Wednesday, August 26, 2015

Heroes and Heroism: The Super Hero vs. Responsibility

We’re seeing a lot of super hero movies lately, aren’t we? 

With the veritable empire of films Marvel keeps putting out every year, and the sweeping popularity of the recent Christopher Nolan Batman movies, its hard to ignore the tight grip super heroes have on the popular conscious. In fact, they’ve always had a pretty tight grip. Comics have been big since the early 1900s. Some super heroes have been around since before World War II. Some became big as a result of it, like Captain America.

But looking at the relationship between Super heroes and history is a post for another time. Today I want to talk about what makes a super hero.

In a lot of ways, super heroes are the easiest to define of all the protagonists. They are individuals with amazing powers, or a lot of money, who decide to use their talents to protect others against crime or, more often, super villains. Super heroes become super because of their abilities and heroes because they accept their responsibility to society.

And there’s the key word: responsibility. No doubt if you’ve seen Spiderman, you’ve heard the immortal line from Uncle Ben: “With great power, comes great responsibility.” Cliché as the phrase may be, it does define the super hero.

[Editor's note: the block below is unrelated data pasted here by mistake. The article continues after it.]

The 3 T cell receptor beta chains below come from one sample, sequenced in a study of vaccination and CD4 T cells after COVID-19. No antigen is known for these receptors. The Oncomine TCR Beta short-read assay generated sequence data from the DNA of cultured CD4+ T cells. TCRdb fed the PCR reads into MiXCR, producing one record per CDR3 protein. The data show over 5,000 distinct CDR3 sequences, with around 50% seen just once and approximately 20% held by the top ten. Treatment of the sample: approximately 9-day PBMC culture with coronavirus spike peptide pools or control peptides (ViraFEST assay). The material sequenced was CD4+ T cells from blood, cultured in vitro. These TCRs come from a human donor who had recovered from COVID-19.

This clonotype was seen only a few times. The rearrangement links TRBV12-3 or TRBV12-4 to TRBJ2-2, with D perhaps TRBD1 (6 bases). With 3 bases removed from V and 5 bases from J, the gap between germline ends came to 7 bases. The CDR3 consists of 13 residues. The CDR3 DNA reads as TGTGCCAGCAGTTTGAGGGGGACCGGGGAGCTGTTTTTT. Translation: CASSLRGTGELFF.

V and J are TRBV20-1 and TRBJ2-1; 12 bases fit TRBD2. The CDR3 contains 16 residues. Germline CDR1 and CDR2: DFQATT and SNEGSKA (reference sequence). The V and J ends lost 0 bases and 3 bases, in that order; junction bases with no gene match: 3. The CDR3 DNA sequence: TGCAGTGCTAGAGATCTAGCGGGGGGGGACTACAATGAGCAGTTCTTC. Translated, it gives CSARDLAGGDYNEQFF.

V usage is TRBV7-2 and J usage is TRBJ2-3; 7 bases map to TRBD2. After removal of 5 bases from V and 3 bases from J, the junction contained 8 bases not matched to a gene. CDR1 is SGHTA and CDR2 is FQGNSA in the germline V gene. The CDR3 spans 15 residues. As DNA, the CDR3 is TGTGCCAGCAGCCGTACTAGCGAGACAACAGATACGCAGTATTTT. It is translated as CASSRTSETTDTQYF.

Super heroes start in a lot of different places, though usually from a low point of some sort. Some are bullied outcasts, like Peter Parker and Steve Rogers. Some are lost, billionaire, playboys like Bruce Wayne and Tony Stark. Some are just aliens like Superman. But what links them all is the moment they decided to take a stand and own their gifts. Peter Parker starts stopping crime. Tony Stark starts designing tech to help him get rid of the dangerous weapons he used to sell. Superman starts just… saving everyone. Unless of course you watch the newest Superman film where thousands died in the collateral damage of the climax.

If you think about it, responsibility also defines the villains super heroes must face. They are individuals with great power, intellect and skill who chose to use their abilities for their own gain. Or just for funsies, in the Joker’s case. However, because the superhero plays by a set of rules, that puts them at a disadvantage when facing the villain. They must take the higher road. Usually this higher road involves a no killing policy. Of course, not that all super heroes are like that.

Hi Deadpool

But the most of the classic super heroes, they must overcome a villain abusing their power and keep to their principals in the process, never backing down from protecting others.

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